How Children Learn to Be Healthy

How Children Learn to Be Healthy

How Children Learn to Be Healthy

How Children Learn to Be Healthy

Synopsis

Exploring the ways in which children learn to be healthy, this book examines children's understanding of health, from early childhood through adolescence, and how it affects their behavior and actual physical health. The study scrutinizes the ways in which parents, other children, schools, media, and children's home and neighborhood influence children's health, attitudes and behavior.

Excerpt

The goal of this book is to explore the ways in which health behavior develops in childhood in the context of childhood socialization processes. In the first chapter, several issues are presented. The first aim is to define the state of children’s health in the United States. Most parents want their children to be safe and healthy, but implementing that desire can be a difficult and challenging process. According to recent surveys of Americans’ health habits, American parents and children are fatter, more stressed out, exercise less, and pay less attention to what they eat than ever before. Many of the most serious health and social problems facing our nation today have their origins and potential solutions in health behaviors developed in childhood. At least 8 out of 10 of the leading causes of death heart disease, cancer, strokes, injuries, chronic lung disease, diabetes, liver disease, and atherosclerosis-are strongly related to such behaviors and conditions as diet and obesity, exercise, smoking, and drinking alcohol. What must be addressed is that these health behaviors begin in childhood. By the age of 12, more than 40% of American children have at least one modifiable risk factor for coronary heart disease (Richter et al., 2000).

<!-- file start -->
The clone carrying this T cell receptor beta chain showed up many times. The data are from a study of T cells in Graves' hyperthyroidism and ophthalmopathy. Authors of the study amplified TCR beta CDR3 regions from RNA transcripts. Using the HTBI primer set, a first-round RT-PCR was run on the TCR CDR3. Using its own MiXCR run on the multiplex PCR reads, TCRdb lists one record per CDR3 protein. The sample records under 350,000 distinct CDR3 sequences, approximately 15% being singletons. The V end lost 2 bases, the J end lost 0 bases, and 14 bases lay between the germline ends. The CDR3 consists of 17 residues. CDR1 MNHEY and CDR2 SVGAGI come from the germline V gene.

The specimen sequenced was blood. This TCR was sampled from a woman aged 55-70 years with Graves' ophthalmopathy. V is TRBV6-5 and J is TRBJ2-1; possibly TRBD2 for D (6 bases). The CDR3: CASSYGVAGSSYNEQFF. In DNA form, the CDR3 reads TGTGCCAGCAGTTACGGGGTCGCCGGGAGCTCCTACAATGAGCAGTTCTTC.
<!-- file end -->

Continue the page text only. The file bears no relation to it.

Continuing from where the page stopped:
Physicians and other public health and medical professionals now know enough about how to keep children well so that debilitating illness and disease should be much less frequent than they are in the United States. Yet, in this country, children’s health suffers from birth. The overall U.S. infant mortality rate ranks 22nd worldwide; 9 out of every 1,000 children in the United States die before age 1, which is twice the infant mortality rate of Japan. Between 30% and 55% of 2-year-old American children are not adequately immunized, and the percentages of underimmunized children are much higher in major U.S. cities. Today, a 2-year-old in . . .

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